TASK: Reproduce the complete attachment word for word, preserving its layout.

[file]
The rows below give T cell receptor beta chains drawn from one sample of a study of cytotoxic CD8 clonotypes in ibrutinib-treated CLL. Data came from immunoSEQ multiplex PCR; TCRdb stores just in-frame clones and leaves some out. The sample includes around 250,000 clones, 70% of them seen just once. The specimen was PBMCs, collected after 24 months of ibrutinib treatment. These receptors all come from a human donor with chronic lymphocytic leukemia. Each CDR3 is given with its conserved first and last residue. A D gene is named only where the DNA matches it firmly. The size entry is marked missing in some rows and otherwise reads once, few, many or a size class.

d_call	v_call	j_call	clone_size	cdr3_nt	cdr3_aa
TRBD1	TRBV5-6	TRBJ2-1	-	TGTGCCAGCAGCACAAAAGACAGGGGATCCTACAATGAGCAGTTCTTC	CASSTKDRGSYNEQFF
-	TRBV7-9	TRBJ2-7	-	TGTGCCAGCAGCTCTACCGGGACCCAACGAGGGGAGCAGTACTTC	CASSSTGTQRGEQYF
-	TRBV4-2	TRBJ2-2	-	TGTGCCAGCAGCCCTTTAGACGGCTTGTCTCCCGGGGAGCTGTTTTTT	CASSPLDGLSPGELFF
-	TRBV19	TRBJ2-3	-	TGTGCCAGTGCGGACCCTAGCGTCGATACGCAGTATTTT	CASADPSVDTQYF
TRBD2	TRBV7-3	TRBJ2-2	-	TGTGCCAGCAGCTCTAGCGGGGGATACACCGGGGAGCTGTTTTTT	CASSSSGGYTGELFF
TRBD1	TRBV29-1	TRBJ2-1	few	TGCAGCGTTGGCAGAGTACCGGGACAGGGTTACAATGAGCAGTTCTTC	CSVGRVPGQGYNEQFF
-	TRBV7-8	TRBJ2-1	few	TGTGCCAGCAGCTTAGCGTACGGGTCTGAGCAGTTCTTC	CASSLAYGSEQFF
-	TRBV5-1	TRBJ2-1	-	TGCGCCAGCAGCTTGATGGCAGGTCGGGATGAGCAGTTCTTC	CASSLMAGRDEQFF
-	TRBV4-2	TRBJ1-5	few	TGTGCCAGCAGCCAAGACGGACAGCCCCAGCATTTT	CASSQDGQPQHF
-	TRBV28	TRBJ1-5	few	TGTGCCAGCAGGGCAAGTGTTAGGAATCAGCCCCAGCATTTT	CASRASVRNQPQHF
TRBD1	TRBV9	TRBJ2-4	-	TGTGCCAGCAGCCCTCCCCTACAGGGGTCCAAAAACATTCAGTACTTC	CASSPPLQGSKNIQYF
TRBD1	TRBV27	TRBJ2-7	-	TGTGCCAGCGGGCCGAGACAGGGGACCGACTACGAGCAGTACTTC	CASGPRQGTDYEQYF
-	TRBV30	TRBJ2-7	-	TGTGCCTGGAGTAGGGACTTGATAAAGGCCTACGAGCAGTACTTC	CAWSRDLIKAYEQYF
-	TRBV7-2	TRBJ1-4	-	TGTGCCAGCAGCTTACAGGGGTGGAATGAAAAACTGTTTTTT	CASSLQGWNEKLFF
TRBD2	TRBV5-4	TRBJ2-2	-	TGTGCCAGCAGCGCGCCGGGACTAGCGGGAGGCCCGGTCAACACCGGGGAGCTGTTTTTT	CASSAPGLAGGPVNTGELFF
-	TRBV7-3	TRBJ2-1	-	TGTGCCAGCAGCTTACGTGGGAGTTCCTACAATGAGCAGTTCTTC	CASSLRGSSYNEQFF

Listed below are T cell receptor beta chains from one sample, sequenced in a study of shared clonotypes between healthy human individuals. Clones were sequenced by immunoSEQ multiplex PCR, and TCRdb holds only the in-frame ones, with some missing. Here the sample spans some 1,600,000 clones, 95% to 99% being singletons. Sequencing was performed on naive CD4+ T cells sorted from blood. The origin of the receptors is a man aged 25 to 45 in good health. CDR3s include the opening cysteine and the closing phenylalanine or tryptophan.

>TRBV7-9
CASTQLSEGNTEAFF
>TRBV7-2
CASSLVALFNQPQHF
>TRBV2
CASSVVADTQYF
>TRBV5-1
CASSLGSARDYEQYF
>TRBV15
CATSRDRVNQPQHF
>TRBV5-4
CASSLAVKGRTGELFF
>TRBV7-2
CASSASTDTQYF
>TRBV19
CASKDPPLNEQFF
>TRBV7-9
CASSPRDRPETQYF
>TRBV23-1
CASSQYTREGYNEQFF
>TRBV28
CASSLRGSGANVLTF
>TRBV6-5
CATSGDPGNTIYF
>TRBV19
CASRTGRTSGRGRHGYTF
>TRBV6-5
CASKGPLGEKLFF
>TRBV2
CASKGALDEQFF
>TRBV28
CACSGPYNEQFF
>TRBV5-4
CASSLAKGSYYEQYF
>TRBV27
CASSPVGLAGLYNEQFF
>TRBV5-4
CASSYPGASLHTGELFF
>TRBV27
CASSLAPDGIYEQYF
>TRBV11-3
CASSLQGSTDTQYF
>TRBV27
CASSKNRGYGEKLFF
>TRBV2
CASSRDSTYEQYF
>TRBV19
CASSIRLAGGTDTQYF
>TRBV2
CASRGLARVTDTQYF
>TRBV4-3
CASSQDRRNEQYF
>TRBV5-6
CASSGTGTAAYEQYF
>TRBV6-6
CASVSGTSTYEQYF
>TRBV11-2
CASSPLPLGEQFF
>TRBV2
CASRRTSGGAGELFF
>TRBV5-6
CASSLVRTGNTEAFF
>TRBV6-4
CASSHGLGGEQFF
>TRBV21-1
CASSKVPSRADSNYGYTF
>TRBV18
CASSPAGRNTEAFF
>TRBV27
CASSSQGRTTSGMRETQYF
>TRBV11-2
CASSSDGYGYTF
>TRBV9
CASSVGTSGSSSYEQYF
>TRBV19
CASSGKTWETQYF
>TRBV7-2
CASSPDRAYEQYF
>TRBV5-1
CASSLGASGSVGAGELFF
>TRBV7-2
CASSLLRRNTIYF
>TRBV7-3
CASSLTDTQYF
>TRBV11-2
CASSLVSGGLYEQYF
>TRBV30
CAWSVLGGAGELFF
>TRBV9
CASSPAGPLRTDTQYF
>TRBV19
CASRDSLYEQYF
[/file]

The rows below give T cell receptor beta chains drawn from one sample of a study of cytotoxic CD8 clonotypes in ibrutinib-treated CLL. Data came from immunoSEQ multiplex PCR; TCRdb stores just in-frame clones and leaves some out. The sample includes around 250,000 clones, 70% of them seen just once. The specimen was PBMCs, collected after 24 months of ibrutinib treatment. These receptors all come from a human donor with chronic lymphocytic leukemia. Each CDR3 is given with its conserved first and last residue. A D gene is named only where the DNA matches it firmly. The size entry is marked missing in some rows and otherwise reads once, few, many or a size class.

d_call	v_call	j_call	clone_size	cdr3_nt	cdr3_aa
TRBD1	TRBV5-6	TRBJ2-1	-	TGTGCCAGCAGCACAAAAGACAGGGGATCCTACAATGAGCAGTTCTTC	CASSTKDRGSYNEQFF
-	TRBV7-9	TRBJ2-7	-	TGTGCCAGCAGCTCTACCGGGACCCAACGAGGGGAGCAGTACTTC	CASSSTGTQRGEQYF
-	TRBV4-2	TRBJ2-2	-	TGTGCCAGCAGCCCTTTAGACGGCTTGTCTCCCGGGGAGCTGTTTTTT	CASSPLDGLSPGELFF
-	TRBV19	TRBJ2-3	-	TGTGCCAGTGCGGACCCTAGCGTCGATACGCAGTATTTT	CASADPSVDTQYF
TRBD2	TRBV7-3	TRBJ2-2	-	TGTGCCAGCAGCTCTAGCGGGGGATACACCGGGGAGCTGTTTTTT	CASSSSGGYTGELFF
TRBD1	TRBV29-1	TRBJ2-1	few	TGCAGCGTTGGCAGAGTACCGGGACAGGGTTACAATGAGCAGTTCTTC	CSVGRVPGQGYNEQFF
-	TRBV7-8	TRBJ2-1	few	TGTGCCAGCAGCTTAGCGTACGGGTCTGAGCAGTTCTTC	CASSLAYGSEQFF
-	TRBV5-1	TRBJ2-1	-	TGCGCCAGCAGCTTGATGGCAGGTCGGGATGAGCAGTTCTTC	CASSLMAGRDEQFF
-	TRBV4-2	TRBJ1-5	few	TGTGCCAGCAGCCAAGACGGACAGCCCCAGCATTTT	CASSQDGQPQHF
-	TRBV28	TRBJ1-5	few	TGTGCCAGCAGGGCAAGTGTTAGGAATCAGCCCCAGCATTTT	CASRASVRNQPQHF
TRBD1	TRBV9	TRBJ2-4	-	TGTGCCAGCAGCCCTCCCCTACAGGGGTCCAAAAACATTCAGTACTTC	CASSPPLQGSKNIQYF
TRBD1	TRBV27	TRBJ2-7	-	TGTGCCAGCGGGCCGAGACAGGGGACCGACTACGAGCAGTACTTC	CASGPRQGTDYEQYF
-	TRBV30	TRBJ2-7	-	TGTGCCTGGAGTAGGGACTTGATAAAGGCCTACGAGCAGTACTTC	CAWSRDLIKAYEQYF
-	TRBV7-2	TRBJ1-4	-	TGTGCCAGCAGCTTACAGGGGTGGAATGAAAAACTGTTTTTT	CASSLQGWNEKLFF
TRBD2	TRBV5-4	TRBJ2-2	-	TGTGCCAGCAGCGCGCCGGGACTAGCGGGAGGCCCGGTCAACACCGGGGAGCTGTTTTTT	CASSAPGLAGGPVNTGELFF
-	TRBV7-3	TRBJ2-1	-	TGTGCCAGCAGCTTACGTGGGAGTTCCTACAATGAGCAGTTCTTC	CASSLRGSSYNEQFF

Listed below are T cell receptor beta chains from one sample, sequenced in a study of shared clonotypes between healthy human individuals. Clones were sequenced by immunoSEQ multiplex PCR, and TCRdb holds only the in-frame ones, with some missing. Here the sample spans some 1,600,000 clones, 95% to 99% being singletons. Sequencing was performed on naive CD4+ T cells sorted from blood. The origin of the receptors is a man aged 25 to 45 in good health. CDR3s include the opening cysteine and the closing phenylalanine or tryptophan.

>TRBV7-9
CASTQLSEGNTEAFF
>TRBV7-2
CASSLVALFNQPQHF
>TRBV2
CASSVVADTQYF
>TRBV5-1
CASSLGSARDYEQYF
>TRBV15
CATSRDRVNQPQHF
>TRBV5-4
CASSLAVKGRTGELFF
>TRBV7-2
CASSASTDTQYF
>TRBV19
CASKDPPLNEQFF
>TRBV7-9
CASSPRDRPETQYF
>TRBV23-1
CASSQYTREGYNEQFF
>TRBV28
CASSLRGSGANVLTF
>TRBV6-5
CATSGDPGNTIYF
>TRBV19
CASRTGRTSGRGRHGYTF
>TRBV6-5
CASKGPLGEKLFF
>TRBV2
CASKGALDEQFF
>TRBV28
CACSGPYNEQFF
>TRBV5-4
CASSLAKGSYYEQYF
>TRBV27
CASSPVGLAGLYNEQFF
>TRBV5-4
CASSYPGASLHTGELFF
>TRBV27
CASSLAPDGIYEQYF
>TRBV11-3
CASSLQGSTDTQYF
>TRBV27
CASSKNRGYGEKLFF
>TRBV2
CASSRDSTYEQYF
>TRBV19
CASSIRLAGGTDTQYF
>TRBV2
CASRGLARVTDTQYF
>TRBV4-3
CASSQDRRNEQYF
>TRBV5-6
CASSGTGTAAYEQYF
>TRBV6-6
CASVSGTSTYEQYF
>TRBV11-2
CASSPLPLGEQFF
>TRBV2
CASRRTSGGAGELFF
>TRBV5-6
CASSLVRTGNTEAFF
>TRBV6-4
CASSHGLGGEQFF
>TRBV21-1
CASSKVPSRADSNYGYTF
>TRBV18
CASSPAGRNTEAFF
>TRBV27
CASSSQGRTTSGMRETQYF
>TRBV11-2
CASSSDGYGYTF
>TRBV9
CASSVGTSGSSSYEQYF
>TRBV19
CASSGKTWETQYF
>TRBV7-2
CASSPDRAYEQYF
>TRBV5-1
CASSLGASGSVGAGELFF
>TRBV7-2
CASSLLRRNTIYF
>TRBV7-3
CASSLTDTQYF
>TRBV11-2
CASSLVSGGLYEQYF
>TRBV30
CAWSVLGGAGELFF
>TRBV9
CASSPAGPLRTDTQYF
>TRBV19
CASRDSLYEQYF